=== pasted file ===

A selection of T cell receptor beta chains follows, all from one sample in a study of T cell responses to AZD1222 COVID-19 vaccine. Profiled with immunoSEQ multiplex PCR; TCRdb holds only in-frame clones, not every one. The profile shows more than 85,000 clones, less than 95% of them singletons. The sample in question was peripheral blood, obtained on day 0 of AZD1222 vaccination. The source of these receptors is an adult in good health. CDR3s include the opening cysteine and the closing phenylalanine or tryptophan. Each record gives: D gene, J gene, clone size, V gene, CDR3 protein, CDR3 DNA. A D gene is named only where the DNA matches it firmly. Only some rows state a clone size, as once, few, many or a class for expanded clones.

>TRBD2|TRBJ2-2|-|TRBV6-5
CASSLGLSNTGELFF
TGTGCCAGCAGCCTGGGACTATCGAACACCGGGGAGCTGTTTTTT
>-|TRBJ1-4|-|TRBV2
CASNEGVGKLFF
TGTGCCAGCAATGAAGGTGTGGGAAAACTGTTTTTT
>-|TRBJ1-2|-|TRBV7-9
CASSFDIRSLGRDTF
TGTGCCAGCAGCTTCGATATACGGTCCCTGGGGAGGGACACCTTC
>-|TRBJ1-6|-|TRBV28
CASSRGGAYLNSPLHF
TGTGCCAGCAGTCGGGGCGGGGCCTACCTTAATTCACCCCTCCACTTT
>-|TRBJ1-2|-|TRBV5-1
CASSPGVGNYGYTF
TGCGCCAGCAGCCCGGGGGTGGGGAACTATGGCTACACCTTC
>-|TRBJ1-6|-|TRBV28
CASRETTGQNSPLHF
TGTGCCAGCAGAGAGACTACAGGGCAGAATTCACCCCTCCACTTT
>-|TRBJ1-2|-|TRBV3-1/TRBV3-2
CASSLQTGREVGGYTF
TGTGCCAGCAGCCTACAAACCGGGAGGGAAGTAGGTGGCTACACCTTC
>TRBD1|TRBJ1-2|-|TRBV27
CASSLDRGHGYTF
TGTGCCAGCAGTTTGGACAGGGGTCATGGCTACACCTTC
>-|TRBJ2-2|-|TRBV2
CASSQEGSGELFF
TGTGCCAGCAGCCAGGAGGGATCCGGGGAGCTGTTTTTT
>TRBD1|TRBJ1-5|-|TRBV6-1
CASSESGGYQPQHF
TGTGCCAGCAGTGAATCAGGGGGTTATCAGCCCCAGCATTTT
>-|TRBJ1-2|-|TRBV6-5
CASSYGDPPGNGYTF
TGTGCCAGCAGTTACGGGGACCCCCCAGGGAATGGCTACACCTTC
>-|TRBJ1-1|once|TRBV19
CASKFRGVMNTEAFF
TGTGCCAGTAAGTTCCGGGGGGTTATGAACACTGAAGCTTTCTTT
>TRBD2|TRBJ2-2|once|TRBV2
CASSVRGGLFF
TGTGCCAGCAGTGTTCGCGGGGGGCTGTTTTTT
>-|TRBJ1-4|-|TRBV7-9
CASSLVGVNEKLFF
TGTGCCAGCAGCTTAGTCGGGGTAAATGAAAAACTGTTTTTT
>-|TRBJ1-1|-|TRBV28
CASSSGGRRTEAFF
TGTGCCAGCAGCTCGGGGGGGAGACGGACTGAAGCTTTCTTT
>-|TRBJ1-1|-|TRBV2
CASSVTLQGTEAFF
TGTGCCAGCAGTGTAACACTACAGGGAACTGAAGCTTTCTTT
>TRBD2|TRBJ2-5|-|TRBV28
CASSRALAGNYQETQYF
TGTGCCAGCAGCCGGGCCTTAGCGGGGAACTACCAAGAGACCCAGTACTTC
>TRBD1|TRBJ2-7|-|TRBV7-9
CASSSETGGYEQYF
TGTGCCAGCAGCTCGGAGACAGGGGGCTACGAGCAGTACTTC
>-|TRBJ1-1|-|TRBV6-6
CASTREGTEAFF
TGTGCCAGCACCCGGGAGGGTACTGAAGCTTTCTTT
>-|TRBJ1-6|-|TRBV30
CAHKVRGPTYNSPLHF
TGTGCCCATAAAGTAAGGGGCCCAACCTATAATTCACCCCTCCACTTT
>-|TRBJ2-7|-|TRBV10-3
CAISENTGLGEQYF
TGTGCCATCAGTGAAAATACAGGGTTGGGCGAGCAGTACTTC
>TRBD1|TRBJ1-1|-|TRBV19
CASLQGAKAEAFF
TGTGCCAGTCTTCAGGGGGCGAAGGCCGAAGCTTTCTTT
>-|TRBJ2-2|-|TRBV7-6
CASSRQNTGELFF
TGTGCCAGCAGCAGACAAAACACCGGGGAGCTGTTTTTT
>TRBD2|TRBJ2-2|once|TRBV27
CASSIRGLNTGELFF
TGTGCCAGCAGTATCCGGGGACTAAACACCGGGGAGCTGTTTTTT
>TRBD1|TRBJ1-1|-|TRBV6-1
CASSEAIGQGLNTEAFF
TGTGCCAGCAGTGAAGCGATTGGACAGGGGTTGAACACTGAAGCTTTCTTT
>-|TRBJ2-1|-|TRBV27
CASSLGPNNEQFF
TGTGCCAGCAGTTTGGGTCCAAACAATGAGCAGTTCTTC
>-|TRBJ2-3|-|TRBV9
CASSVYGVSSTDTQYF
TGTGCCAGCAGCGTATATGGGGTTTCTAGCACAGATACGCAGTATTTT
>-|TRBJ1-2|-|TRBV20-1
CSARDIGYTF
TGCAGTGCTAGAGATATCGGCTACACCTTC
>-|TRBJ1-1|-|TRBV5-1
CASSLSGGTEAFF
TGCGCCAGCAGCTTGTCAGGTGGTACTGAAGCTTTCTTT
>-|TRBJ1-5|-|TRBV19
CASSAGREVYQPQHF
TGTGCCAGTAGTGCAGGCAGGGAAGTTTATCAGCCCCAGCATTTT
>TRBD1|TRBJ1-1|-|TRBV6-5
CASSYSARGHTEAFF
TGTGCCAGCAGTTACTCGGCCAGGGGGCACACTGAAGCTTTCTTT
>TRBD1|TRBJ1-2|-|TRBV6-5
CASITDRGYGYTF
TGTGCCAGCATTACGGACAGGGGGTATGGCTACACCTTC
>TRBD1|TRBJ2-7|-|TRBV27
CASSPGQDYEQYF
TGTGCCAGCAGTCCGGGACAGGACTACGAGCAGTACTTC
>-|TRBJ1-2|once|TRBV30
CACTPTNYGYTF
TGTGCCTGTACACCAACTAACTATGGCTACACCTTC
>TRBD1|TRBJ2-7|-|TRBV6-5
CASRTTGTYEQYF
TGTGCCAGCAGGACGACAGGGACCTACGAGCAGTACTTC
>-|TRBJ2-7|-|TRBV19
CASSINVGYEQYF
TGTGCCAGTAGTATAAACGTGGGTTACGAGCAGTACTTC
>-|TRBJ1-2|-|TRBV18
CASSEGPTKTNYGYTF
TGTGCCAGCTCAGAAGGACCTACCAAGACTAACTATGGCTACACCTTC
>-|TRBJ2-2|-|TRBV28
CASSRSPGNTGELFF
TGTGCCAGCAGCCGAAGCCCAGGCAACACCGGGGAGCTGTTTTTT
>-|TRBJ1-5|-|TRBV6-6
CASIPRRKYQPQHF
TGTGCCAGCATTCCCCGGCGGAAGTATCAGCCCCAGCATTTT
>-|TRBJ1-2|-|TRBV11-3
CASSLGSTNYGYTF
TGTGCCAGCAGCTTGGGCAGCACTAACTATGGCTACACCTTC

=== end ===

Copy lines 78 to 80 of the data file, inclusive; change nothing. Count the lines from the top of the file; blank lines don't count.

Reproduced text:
CASSLGPNNEQFF
TGTGCCAGCAGTTTGGGTCCAAACAATGAGCAGTTCTTC
>-|TRBJ2-3|-|TRBV9